For most of its life, DG Agriculture has been concerned with managing agricultural markets, increasing farm productivity and guaranteeing European farmers a good income. In the 1990s, under the leadership of Commissioner Franz Fischler, it began paying more attention to broader economic development and environmental concerns in rural areas. This new interest led to the establishment of the Rural Development Reguation, a suite of new policy instruments (a ‘second pillar’ of the CAP) that comprised a set of mostly farm-based subsidy schemes designed to run alongside the traditional farming policies of the EU’s common market organisations (the ‘first pillar’ of the CAP). The Commission recently held a big rural development conference in Cyprus and this was accompanied by the publication of a short paper looking at the role of agriculture in rural economies across the EU and a large dataset of rural development statistics and indicators.
“The importance and contribution of the agri-food sector to the sustainable development of rural areas” (PDF download) concerns itself with the role of agriculture as the primary sector in the broader economy of food production, distribution and retail. It shows that agriculture is most important in the new member states and the Iberian peninsular, southern Italy and Greece (see map below). In 2004, the agriculture sector accounted for 2.1% of GDP in EU-27 but for more than 10% in some Member States such as Romania and Bulgaria. It should be noted that these figures include the contribution of state subsidies, which are estimated in the region of 20-30% of net value added. So stripping out farm subsidies, agriculture contributes more like 1.5% of EU GDP. According to the report, around 6.6% of jobs in EU-27 were in the agriculture with significant higher levels in several Member States (more than 20% in Bulgaria and Romania).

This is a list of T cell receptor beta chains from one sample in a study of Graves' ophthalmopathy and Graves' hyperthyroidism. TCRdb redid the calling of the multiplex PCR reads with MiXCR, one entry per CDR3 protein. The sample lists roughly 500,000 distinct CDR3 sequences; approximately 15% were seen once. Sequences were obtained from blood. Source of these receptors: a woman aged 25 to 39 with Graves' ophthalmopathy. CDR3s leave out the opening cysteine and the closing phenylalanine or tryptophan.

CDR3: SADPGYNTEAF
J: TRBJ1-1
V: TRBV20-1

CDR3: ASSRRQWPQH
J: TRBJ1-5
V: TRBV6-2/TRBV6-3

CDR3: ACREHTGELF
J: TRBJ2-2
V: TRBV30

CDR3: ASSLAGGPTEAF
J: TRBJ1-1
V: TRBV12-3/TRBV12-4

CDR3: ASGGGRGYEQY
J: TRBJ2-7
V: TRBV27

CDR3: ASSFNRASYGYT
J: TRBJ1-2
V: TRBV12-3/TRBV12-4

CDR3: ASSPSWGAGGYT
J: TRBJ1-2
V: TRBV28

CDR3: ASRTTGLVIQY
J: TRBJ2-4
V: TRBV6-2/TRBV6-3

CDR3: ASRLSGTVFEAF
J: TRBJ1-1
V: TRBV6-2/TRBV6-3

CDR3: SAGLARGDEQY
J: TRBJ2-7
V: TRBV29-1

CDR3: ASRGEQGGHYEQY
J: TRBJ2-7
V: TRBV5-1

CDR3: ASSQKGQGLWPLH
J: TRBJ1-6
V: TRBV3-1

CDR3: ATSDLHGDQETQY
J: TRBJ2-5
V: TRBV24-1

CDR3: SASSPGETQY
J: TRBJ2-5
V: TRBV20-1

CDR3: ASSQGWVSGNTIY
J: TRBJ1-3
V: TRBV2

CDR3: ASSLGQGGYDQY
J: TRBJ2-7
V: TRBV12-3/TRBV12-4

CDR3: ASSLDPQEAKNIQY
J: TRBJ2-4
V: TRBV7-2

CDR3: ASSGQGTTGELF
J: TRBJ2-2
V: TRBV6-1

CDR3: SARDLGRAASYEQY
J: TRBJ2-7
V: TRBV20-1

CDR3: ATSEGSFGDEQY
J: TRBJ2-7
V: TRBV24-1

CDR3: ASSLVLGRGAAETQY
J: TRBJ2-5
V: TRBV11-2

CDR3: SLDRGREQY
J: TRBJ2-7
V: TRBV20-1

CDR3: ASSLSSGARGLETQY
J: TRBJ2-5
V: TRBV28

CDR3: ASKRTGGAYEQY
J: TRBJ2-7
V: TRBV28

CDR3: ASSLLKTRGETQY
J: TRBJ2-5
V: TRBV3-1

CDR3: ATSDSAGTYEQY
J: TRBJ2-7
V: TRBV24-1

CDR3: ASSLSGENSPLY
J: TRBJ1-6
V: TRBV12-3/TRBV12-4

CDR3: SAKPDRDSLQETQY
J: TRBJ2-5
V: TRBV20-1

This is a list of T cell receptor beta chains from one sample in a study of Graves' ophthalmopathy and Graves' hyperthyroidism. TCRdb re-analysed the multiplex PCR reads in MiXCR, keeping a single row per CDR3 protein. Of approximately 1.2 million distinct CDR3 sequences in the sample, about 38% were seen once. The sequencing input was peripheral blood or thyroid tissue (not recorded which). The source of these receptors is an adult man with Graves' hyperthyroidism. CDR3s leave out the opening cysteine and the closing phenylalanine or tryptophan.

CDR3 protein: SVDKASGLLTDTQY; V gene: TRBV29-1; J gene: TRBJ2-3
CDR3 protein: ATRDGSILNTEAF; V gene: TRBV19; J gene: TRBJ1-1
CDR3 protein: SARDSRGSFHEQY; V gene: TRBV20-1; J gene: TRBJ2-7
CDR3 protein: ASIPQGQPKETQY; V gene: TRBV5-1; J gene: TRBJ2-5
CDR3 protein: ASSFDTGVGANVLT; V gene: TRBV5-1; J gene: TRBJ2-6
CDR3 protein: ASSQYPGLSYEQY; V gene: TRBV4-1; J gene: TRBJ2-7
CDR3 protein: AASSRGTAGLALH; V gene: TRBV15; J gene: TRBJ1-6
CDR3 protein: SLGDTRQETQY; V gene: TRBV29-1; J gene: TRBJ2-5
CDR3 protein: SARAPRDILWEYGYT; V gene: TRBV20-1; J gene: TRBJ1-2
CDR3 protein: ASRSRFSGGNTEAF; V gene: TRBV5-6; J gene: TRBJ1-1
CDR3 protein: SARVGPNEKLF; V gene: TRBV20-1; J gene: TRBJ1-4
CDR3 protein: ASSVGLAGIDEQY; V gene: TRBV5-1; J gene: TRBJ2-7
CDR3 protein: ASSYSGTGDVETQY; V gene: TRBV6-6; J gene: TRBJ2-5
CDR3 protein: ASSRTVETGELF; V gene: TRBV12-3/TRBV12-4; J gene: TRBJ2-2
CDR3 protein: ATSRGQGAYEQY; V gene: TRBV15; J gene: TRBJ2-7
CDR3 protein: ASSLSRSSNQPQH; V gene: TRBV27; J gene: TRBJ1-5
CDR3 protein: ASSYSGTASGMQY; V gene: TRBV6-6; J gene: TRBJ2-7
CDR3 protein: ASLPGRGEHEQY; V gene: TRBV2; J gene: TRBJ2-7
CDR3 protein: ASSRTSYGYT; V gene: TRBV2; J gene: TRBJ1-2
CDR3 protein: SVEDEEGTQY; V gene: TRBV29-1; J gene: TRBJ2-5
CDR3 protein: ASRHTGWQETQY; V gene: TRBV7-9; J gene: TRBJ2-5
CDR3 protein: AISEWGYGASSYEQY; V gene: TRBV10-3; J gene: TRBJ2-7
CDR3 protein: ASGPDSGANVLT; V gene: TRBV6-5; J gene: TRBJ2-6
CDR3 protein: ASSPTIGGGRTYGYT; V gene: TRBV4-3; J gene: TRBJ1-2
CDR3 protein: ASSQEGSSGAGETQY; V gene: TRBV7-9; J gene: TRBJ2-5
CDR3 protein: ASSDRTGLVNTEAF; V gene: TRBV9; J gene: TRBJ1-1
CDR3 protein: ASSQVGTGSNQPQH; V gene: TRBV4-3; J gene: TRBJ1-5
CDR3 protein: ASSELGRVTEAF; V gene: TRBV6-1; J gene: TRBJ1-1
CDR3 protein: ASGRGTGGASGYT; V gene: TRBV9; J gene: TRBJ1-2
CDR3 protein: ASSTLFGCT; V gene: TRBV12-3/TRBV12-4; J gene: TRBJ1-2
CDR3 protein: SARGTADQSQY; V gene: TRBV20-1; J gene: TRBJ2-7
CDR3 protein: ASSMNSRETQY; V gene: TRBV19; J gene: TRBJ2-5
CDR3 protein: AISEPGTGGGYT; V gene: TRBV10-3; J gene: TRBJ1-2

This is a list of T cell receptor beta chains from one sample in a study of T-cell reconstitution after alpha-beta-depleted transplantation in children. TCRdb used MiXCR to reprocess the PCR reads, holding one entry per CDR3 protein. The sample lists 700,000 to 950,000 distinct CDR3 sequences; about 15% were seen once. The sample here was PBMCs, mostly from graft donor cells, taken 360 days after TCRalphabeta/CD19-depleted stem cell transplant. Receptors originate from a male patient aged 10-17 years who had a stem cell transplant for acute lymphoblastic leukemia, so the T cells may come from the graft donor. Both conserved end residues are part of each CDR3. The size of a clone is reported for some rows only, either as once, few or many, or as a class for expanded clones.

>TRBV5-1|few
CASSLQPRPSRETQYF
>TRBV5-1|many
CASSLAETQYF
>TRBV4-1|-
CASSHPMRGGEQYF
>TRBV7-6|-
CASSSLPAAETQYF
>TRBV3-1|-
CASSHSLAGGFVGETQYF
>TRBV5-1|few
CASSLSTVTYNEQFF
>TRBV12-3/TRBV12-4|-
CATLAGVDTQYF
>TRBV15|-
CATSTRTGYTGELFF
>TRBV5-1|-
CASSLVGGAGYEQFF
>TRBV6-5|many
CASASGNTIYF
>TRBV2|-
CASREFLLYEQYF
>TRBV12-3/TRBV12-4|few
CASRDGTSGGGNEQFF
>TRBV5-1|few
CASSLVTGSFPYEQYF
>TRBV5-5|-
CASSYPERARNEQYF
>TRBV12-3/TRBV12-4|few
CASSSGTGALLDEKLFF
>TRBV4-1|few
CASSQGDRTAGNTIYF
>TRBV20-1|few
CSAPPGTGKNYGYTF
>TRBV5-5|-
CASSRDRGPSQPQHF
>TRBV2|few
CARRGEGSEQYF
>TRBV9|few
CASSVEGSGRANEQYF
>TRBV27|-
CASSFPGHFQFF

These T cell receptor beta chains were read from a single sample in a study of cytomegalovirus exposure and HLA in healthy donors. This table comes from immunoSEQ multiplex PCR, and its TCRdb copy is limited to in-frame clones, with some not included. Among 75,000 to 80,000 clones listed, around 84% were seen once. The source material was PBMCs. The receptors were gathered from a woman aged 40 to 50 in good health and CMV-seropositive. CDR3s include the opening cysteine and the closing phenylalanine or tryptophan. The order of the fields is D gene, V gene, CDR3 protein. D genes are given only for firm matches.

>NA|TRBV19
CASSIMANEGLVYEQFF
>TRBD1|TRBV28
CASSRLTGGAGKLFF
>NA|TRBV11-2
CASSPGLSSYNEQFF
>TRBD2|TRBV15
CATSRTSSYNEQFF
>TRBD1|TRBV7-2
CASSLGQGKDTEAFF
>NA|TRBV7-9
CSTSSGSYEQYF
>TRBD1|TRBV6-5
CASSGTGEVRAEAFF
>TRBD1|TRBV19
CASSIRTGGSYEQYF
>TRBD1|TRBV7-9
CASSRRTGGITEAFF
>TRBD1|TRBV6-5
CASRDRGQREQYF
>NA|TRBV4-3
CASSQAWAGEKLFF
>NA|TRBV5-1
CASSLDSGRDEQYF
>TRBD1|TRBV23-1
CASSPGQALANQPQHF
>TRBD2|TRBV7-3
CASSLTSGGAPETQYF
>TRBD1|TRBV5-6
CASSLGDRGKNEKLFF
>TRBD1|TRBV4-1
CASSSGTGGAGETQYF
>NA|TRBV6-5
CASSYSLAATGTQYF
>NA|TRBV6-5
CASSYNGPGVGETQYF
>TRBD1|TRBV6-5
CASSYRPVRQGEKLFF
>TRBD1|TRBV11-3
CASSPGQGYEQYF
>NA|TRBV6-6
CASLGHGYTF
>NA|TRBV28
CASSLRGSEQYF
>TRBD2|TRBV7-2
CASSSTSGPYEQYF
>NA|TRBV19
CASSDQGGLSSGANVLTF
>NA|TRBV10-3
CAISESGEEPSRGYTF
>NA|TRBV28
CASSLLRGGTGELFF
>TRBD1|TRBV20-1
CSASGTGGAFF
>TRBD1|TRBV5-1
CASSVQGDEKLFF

The report makes a few analytical observations, including:
– The EU has 14.5 million farms, most of which are very small farms located in member states that joined the EU in 2004 and 2007. The long term trend is towards fewer, larger farms.
– Rural economies will continue to evolve with an increasing importance of service sector. It will be driven by the urbanisation of rural areas around the metropolitan centres where in-migration is occurring, but also thanks to increasing connections with urban economies and the formation of ‘city regions’.
– Rural economic activity can exist without agriculture and, conversely, strong agriculture can exist where non-agricultural rural economic activity is limited. The economies of some rural areas depends largely on agricultural activity and this will continue be the case in the future.
– Income growth, urbanisation and dietary diversification will lead to new demands for ‘quality certified products’.
– Social demand that is also driven by environmental and health concerns will likely also define the natural and social constraints on EU land use and on agricultural practices.
– An increased segmentation of the EU market will take place because of the growing relative importance of transport costs in the agri-food sector.
– Liberalisation of international agri-food trade presents the greatest challenges for beef and poultry producers, especially grass-based systems, which are least competitive in pure cost terms. Areas that specialise in upland pasture-raised livestock may need targetted assistance to maintain jobs in farming and/or to diversify their economic base.
“Rural Development in the European Union – Statistical and Economic Information – Report 2007” (accessible here) contains a veritable treasure trove of statistics relating to rural areas in Europe.